After reading my review of First, Break all the Rules, Glenn commented that I should take note of the book’s list of customer expectations. That suggestion yielded a handful of gems for working with and developing customer advocates.
Advocates are customers who are aggressively loyal. They will not only withstand temptations to defect, they will actively sing your praises.
How do you build these super Return Customers? By sequentially achieving four key levels of customer service and meeting customer expectations.
Customer Expectation #1: Accuracy
At the lowest level, customers expect accuracy.
You expect to get what you ordered without errors or missed shipments. You want your credit card bill to correctly list all your purchases and payments.
Your customers must get what they paid for and are expecting. Deliver on what you promise. Accuracy is an assumed standard in doing business. When present, accuracy is taken for granted. Its absence swiftly leads to customer dissatisfaction.
Customer Expectation #2: Availability
Any company that makes itself more accessible will obviously increase the number of customers who are willing to give it a try.
You can leverage the power of convenience to reach more potential customers. When the barriers to entry are lower, you’ve got a better shot of earning first-time customers.
Availability is important but should not stand by itself or be relied on as a single benefit to the customer. Since availability is easy to mimic, your rivals can reduce this “competitive advantage to a commodity.”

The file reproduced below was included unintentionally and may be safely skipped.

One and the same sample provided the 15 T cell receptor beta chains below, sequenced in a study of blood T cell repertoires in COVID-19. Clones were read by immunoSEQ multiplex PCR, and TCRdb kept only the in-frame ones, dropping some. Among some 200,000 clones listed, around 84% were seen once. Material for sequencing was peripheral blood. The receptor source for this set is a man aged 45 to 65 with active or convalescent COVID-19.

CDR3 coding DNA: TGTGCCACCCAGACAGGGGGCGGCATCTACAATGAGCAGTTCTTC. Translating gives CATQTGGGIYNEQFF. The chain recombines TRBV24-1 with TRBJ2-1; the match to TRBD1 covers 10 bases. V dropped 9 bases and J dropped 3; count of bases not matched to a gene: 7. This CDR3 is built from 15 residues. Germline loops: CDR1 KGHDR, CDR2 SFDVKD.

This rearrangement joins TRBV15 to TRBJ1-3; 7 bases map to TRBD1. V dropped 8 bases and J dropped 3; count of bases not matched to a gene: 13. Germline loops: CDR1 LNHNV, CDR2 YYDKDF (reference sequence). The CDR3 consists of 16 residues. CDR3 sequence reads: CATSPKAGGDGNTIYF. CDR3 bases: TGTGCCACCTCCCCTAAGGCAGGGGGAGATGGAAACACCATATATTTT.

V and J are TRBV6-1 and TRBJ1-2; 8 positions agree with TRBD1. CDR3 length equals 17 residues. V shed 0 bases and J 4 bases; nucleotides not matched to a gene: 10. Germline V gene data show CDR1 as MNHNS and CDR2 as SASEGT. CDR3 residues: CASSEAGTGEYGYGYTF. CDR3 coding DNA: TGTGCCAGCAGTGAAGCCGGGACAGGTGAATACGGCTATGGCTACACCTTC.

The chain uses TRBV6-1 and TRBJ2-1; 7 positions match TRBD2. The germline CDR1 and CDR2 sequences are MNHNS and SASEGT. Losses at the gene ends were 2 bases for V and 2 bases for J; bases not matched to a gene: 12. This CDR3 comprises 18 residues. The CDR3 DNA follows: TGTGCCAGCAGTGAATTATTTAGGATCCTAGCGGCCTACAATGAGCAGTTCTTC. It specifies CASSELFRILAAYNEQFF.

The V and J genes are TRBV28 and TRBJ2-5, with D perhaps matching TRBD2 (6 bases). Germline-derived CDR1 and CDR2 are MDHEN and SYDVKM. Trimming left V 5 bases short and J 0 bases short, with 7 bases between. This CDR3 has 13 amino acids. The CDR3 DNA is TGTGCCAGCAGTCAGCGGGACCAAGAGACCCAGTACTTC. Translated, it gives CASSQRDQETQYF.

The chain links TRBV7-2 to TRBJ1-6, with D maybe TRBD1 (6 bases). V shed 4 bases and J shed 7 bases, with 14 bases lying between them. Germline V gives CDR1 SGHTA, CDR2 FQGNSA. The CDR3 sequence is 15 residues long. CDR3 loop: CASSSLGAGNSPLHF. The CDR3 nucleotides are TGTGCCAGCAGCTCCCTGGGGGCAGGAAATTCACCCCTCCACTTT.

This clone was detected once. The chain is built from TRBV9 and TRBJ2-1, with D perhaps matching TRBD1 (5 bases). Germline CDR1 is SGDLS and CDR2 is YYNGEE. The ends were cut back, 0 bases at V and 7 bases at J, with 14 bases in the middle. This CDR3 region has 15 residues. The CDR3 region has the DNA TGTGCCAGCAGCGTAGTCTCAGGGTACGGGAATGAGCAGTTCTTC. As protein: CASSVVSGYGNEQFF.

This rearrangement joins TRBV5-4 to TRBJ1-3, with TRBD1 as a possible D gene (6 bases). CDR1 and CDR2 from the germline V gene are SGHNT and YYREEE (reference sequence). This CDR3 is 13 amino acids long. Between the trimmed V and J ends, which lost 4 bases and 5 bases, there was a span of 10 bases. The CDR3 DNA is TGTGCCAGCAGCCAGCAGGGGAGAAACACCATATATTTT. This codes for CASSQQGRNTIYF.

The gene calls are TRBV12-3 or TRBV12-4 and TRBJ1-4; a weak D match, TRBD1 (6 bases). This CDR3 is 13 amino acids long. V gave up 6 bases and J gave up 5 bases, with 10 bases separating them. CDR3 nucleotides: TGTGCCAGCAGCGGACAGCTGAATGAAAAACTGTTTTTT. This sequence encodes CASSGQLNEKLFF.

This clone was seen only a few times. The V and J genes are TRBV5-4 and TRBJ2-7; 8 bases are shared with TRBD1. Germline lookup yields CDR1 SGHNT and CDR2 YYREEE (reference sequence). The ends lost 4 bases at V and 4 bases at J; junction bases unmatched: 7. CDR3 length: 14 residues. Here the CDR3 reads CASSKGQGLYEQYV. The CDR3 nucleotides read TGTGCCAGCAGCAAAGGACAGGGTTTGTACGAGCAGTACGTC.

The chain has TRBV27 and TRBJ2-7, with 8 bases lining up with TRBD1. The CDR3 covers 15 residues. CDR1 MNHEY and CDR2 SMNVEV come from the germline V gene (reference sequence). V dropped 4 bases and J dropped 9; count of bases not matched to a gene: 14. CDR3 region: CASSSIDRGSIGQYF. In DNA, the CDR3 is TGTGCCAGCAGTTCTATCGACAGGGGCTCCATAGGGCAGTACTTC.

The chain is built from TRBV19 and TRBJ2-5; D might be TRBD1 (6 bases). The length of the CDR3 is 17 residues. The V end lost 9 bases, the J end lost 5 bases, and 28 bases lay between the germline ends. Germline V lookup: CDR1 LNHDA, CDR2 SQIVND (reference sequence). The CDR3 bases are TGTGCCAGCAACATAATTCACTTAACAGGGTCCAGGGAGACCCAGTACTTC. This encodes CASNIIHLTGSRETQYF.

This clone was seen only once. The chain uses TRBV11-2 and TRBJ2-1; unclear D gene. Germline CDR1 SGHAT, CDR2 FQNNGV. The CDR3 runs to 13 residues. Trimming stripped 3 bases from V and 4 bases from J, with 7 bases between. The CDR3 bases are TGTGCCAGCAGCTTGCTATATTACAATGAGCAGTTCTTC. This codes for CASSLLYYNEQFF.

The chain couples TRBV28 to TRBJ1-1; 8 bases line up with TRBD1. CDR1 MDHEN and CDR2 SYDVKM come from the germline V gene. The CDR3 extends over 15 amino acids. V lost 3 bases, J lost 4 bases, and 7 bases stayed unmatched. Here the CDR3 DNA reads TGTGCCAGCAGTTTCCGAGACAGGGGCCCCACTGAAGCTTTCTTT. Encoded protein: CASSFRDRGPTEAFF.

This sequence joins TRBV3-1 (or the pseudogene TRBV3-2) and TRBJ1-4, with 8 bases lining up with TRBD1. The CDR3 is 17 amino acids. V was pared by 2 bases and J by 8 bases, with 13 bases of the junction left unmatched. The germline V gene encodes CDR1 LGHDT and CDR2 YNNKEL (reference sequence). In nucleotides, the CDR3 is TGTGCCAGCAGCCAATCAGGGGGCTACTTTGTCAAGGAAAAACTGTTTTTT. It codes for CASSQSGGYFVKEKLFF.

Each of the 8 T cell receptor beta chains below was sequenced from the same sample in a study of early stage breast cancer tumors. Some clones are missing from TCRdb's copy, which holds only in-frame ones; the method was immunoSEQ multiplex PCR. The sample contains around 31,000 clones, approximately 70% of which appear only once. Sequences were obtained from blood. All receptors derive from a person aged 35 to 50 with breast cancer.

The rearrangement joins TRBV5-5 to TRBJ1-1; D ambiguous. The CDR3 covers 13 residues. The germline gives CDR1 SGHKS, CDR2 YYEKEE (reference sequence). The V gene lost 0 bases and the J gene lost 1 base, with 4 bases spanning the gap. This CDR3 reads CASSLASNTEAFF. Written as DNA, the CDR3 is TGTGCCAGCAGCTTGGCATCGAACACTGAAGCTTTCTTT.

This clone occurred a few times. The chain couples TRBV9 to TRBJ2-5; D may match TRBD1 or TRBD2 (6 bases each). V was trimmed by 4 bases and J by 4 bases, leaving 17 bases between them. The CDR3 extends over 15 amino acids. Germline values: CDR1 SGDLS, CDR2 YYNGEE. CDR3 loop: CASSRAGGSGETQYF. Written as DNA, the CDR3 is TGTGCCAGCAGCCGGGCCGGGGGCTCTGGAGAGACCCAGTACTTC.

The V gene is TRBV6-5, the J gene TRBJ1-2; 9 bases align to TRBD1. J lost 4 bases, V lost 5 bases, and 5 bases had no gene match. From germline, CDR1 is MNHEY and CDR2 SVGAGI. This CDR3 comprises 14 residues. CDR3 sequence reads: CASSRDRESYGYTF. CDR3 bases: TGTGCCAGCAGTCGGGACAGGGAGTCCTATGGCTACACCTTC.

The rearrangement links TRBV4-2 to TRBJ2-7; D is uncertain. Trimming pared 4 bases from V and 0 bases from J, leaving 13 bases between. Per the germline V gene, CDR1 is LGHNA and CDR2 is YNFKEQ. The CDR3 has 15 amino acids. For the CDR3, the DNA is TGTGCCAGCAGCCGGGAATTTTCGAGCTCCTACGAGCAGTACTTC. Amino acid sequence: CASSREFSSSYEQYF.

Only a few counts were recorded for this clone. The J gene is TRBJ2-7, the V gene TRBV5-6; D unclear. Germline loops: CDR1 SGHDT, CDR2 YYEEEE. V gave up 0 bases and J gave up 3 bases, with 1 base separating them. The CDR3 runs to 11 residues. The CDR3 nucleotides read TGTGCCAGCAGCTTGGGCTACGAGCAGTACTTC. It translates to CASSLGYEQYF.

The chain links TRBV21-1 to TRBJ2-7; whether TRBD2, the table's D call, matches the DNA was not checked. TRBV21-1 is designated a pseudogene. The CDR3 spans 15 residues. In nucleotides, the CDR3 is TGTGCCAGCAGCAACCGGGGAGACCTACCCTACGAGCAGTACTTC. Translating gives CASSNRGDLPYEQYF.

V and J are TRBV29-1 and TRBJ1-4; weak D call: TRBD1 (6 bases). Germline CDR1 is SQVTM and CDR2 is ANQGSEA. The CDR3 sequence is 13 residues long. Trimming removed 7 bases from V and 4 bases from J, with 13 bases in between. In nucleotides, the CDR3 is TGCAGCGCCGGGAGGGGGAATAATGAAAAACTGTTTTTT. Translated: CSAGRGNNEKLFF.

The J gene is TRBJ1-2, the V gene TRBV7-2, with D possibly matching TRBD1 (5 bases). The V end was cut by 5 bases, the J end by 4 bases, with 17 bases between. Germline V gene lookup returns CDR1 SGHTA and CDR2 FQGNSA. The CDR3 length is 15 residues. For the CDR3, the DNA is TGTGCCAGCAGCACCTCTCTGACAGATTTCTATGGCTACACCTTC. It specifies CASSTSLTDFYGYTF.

Customer Expectation #3: Partnership
[Customers] want you to listen to them, to be responsive to them, to make them feel they are on the same side of the fence as you.
Partnerships can be built only when you:
- Identify customer needs.
- Understand and can identify customer behavior.
- Solicit and act upon customer feedback.
Customer Expectation #4: Advice
Customers feel the closest bond to organizations that have helped them learn.
Think of the free seminars, telecasts, tutorials, workshops, and classes you see advertised everyday. Remember your alma mater where you earned that degree?
These are all instances where you have learned or can learn something. As a result, you are much more likely to reciprocate the favor. You’ve probably donated to an alumni-sponsored scholarship or even bought that paint you learned to use at a Home Depot workshop.
Building Blocks of Customer Expectations
Each of these levels builds on the others and will eventually lead to some very happy and loyal customers. Make sure you’re meeting the basic customer expectations and then work on developing those partnerships and advice relationships with customers. Cultivating quality customer relationships will drive repeat business and allow your company to continue its growth.